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Some Like It Hot

Andrianna Hicks, (center, l) J. Harrison Ghee (center, right) (Photo: Matthew Murphy)



Some Like It Hot

By Fern Siegel



The Billy Wilder’s 1959 movie classic “Some Like It Hot” remains the top comedy on the American Film Institute’s list. And for some cinema purists, turning it into a musical comedy on Broadway was met with trepidation.


After all, who could replicate the sheer delight of watching Marilyn Monroe, Tony Curtis and Jack Lemmon?


Happily, the writers and producers of the Broadway musical Some Like it Hot, now at the Sam. S. Shubert Theater, haven’t tried to duplicate its legendary status. Rather, they pay it an homage, while delivering a 21st-century twist, thanks to a marvelously funny and insightful book by Matthew Lopez and Amber Ruffin and a zippy, melodious score by Marc Shaiman and Scott Whittman, known for Hairspray.


This iteration of Some Like It Hot is a fun, high-voltage traditional musical, a jazzy, toe-tapping extravaganza. It’s The Producers for 2022.

The story, set in Prohibition-era 1933, remains the same. Two musicians, Joe on sax (Christian Borle) and Jerry on bass (J. Harrison Ghee) witness a mob killing and have to flee Chicago. Mob boss Spats Colombo (Mark Lotito) puts out a hit on the duo, who fashion a novel escape. They pretend to be women in an all-girl band, Sweet Sue and her Society Syncopators, and board a train headed West in the lively “Vamp!” number.

Once ensconced with the group, the men, now Josephine and Daphne, meet Sugar (Adrianna Hicks). Monroe played the sexy siren who always got “the fuzzy end of the lollipop” as a sultry, wide-eyed sweetheart. A nice girl with a passion for saxophone players, she mused: “Then one morning you wake up and the saxophone is gone and the guy is gone, and all that’s left behind is a couple of chipped reeds and a tube of toothpaste, all squeezed out.”

Christian Borle (left) and Harrison Ghee (Photo: Marc J. Franklin)

But because Hicks is black, the writers have introduced a racial theme that keeps Sugar center-stage as a singer, but eliminates the overt sex-kitten aspects associated with Monroe. The song “At the Old Majestic Nickel Matinee” underscores the racial divide in a moving way. The film was a radical exploration of gender expectation — ultimately, an education for Jerry and Joe. As women, they went through the looking glass and experienced, firsthand, what it meant to be female.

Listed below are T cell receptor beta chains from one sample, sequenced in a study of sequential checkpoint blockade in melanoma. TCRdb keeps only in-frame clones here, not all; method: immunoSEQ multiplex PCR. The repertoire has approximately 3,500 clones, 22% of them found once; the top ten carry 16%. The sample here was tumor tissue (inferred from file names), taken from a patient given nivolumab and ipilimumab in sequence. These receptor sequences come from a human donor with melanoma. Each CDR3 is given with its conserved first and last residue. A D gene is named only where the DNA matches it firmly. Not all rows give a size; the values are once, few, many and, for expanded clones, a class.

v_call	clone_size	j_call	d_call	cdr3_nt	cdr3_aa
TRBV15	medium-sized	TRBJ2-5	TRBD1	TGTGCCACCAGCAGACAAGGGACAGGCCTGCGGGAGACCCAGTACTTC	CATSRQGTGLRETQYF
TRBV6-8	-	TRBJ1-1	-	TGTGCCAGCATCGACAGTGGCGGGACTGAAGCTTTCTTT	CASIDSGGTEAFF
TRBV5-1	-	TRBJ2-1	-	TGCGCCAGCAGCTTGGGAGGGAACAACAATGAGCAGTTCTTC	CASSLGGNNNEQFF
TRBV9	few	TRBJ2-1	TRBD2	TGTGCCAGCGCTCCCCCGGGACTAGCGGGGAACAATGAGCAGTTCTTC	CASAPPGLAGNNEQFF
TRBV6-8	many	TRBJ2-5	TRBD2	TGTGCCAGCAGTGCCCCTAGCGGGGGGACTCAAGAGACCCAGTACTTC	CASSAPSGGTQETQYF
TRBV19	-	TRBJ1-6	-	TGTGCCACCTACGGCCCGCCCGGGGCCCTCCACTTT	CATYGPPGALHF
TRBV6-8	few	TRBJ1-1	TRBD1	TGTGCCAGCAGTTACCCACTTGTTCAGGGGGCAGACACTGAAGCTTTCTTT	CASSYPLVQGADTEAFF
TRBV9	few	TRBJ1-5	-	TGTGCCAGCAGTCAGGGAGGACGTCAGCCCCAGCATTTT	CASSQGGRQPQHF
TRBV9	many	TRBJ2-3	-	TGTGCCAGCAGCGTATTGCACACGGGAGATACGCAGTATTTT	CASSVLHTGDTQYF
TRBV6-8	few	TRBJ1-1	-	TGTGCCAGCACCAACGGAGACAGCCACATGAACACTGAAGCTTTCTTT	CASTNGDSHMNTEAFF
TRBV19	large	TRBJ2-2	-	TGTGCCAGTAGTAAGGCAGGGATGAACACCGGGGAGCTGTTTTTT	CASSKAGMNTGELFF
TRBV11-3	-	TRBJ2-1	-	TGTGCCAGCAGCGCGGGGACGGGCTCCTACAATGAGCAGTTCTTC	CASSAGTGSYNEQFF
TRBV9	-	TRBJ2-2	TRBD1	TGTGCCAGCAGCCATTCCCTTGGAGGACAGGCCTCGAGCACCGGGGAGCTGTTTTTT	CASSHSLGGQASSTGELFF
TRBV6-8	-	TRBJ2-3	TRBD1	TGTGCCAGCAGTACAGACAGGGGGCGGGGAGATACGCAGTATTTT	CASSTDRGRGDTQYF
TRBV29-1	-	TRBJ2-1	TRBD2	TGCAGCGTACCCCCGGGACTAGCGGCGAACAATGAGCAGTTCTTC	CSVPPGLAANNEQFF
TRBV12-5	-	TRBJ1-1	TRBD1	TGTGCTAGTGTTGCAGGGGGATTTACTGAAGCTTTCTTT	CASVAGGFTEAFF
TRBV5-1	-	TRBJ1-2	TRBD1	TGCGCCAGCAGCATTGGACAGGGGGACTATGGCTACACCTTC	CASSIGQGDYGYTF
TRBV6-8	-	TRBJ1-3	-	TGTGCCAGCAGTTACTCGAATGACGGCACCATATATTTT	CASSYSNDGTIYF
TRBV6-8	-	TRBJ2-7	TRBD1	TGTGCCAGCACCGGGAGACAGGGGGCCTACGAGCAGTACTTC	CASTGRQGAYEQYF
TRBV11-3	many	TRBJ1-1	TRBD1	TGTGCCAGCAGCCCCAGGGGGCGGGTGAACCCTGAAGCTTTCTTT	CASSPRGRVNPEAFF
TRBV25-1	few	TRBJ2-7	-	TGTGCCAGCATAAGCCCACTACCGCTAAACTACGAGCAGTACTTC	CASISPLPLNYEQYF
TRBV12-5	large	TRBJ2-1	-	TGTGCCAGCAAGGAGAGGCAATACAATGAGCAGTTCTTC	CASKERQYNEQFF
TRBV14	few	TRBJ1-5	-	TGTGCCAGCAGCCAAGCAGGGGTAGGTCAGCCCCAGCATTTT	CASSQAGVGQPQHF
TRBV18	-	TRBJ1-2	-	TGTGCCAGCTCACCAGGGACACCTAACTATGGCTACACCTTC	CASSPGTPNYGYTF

“No men?” asks one bandmember sarcastically. “But who’s gonna talk over us?”

In the theatrical version, the issue of gender is less about stereotypes and roles and more about channeling the inner female. Gender fluidity wasn’t an issue in 1959. Now, it’s a subject that can be addressed, as Some Like It Hot makes clear, with humor, charm and understanding. Ghee is a marvel, imbuing Daphne with strength, awareness, vision and sass.

“I feel like I fit in. These girls get me. They actually listen to what I have to say. Maybe make friends with some of the other gals instead of just mooning over Sugar,” Jerry/Daphne tells Joe.

Little wonder that a newly revamped Osgood (a fantastic Kevin Del Aguila) is captivated by Daphne’s newfound confidence. Their plot twist is perfect, a potent reminder that one can hew to memorable characters yet reimagine their fates in new and provocative ways. And Osgood’s “Fly, Mariposa, Fly” is especially touching, recognizing we often wear masks to disguise our true selves.

Of course, what keeps the show moving at a fast clip is the electric choreography by Casey Nicholaw (The Book of Mormon, The Drowsy Chaperone), who also directs. Much of the stage business is old-school — slamming doors and stylized chases — which is ideal for the Art Deco set design by Scott Pask and costume design by Gregg Barnes.

All are in service of stellar performances by Borle, Ghee and Hicks, who make a dynamic trio. In fact, the entire cast is top-notch. NaTasha Yvette Williams as Sue, Angie Schworer as her No. 2, Minnie, and the women who comprise the Society Syncopators hit all the right notes.

There are several love stories here — and Ghee and Del Aguila supply some singular moments. But the most telling may be the playful chemistry between the two leads. Together, they discover that real friendship is a bond that cannot be broken.

Some Like It Hot – Sam. S. Shubert Theater, 225 W. 44 St.
Running Time: 2 hours, 30 minutes, one intermission